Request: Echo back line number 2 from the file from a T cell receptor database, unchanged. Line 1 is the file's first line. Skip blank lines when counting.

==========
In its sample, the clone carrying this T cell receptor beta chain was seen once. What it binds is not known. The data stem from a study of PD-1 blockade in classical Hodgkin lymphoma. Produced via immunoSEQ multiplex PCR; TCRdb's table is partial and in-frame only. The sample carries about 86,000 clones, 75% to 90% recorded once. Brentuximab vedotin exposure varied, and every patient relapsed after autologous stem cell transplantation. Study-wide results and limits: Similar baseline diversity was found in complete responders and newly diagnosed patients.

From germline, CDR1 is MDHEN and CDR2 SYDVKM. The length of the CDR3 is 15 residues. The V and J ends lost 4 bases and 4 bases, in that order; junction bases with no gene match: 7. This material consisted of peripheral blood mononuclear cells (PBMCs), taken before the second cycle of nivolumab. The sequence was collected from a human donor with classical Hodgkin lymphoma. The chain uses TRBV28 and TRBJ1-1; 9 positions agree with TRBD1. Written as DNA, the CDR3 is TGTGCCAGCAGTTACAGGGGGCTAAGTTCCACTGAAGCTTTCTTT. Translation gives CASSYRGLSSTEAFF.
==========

From germline, CDR1 is MDHEN and CDR2 SYDVKM. The length of the CDR3 is 15 residues. The V and J ends lost 4 bases and 4 bases, in that order; junction bases with no gene match: 7. This material consisted of peripheral blood mononuclear cells (PBMCs), taken before the second cycle of nivolumab. The sequence was collected from a human donor with classical Hodgkin lymphoma. The chain uses TRBV28 and TRBJ1-1; 9 positions agree with TRBD1. Written as DNA, the CDR3 is TGTGCCAGCAGTTACAGGGGGCTAAGTTCCACTGAAGCTTTCTTT. Translation gives CASSYRGLSSTEAFF.